Alternative Text Dave Harris | 26 October 2021 |

Ethical Hacking – Trick or Treat?

The light from the computer screen replaces the candle-lit pumpkin and from a virtual darkened room, the IT equivalent of ‘Trick or Treat’ dynamically tests a website, ensuring they cannot ignore the doorbell or the knock from the penetration testing expert who robustly examines the infrastructure security against potential hacks.

The white hat hacker is armed with their hacking skills and toolsets which includes published security threats, web security vulnerabilities, social engineering, SQL injection, digital forensics cryptography, Wireshark, and DoS attack.

Red teams assume the role of attackers, trying to compromise the network and outwit the internal security operatives on the blue team, whose job is to keep the business’ systems safe.

Ethical hackers have reportedly received millions for disclosing security issues in Bug Bounty programmes, used by companies like Apple, Google and Microsoft. The UK’s Ministry of Defence (MoD) encourage hackers to discreetly report flaws instead of exploiting them without fear of prosecution. Offering sweets to detect vulnerabilities like the children at the door of the householder is one solution.

Like the ‘trick or treaters’ holding the terrified to ransom on their doorstep, the virtual hacker deploys ransomware, a deployed malware that encrypts databases or applications so that they cannot access files, imposing a bitcoin ransom against the victim’s (user’s/organisation’s) critical data.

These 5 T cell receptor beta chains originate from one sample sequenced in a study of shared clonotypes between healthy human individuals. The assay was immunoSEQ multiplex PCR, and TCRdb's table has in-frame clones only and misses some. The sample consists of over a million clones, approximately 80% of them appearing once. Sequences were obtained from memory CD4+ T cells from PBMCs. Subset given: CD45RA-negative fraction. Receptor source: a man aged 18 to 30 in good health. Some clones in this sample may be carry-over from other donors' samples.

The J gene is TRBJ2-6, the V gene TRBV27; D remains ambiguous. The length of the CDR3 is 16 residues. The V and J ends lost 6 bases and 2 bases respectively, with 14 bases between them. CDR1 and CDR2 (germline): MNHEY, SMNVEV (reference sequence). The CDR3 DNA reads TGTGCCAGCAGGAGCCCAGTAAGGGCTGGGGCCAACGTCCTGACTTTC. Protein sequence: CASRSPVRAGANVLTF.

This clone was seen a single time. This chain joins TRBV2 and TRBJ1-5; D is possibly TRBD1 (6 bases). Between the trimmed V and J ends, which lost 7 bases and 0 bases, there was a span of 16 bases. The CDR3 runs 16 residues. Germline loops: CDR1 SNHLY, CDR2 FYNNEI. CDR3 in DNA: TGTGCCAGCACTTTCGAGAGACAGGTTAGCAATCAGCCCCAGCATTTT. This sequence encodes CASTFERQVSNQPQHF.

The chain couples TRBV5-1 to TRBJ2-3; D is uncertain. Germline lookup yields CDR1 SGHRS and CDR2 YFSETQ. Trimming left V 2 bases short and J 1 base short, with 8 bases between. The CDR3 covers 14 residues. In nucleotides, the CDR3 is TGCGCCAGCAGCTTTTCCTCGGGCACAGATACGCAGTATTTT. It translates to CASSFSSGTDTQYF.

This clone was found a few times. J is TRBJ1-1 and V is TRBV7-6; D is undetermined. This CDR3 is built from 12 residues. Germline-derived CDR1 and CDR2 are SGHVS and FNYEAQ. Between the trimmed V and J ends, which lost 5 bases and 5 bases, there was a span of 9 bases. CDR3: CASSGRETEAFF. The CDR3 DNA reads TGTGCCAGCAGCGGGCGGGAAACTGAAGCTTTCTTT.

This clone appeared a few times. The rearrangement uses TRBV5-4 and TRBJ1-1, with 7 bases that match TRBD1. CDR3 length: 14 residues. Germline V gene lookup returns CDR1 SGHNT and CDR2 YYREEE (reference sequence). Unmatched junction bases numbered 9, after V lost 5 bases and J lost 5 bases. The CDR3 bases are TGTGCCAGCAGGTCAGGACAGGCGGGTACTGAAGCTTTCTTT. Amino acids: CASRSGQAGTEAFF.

Once paid, the blackmailer provides the key to regain access. This year, the world has incurred record-setting ransomware attacks on critical infrastructures, schools, and healthcare networks.

“Today’s thieves don’t even have to be tech savvy. Ransomware marketplaces have sprouted up online, offering malware strains for any would-be cybercrook and generating extra profit for the malware authors, who often ask for a cut in the ransom proceeds.”


Ransomware-as-a-service allows malware developers to earn money for their creations without the need to distribute their threats. Non-technical criminals buy their wares and launch the infections, while paying the developers a percentage of their take. Some instances of ransomware-as-a-service use subscriptions while others require registration to gain access to the ransomware.

Organisations hit with a ransomware attack must act quickly to minimise damage and quickly return to business as usual. Key areas which must be enacted include:

Ensure devices can be isolated quickly.

Stop the spread. Reaction time is key; it’s essential that you disconnect the affected device from the network, internet, and other devices as quickly as possible. The sooner you do so, the less likely it is that other devices will be infected.

Monitor to assess and minimise the damages.

Determine which devices have been infected, continuously checking for recently encrypted files with strange file extension names and look for reports of users having trouble opening files. Visually inspect encrypted shares to determine if one device has a much higher number of open files than usual, you may have just found your ‘Patient Zero’.

Identify Patient Zero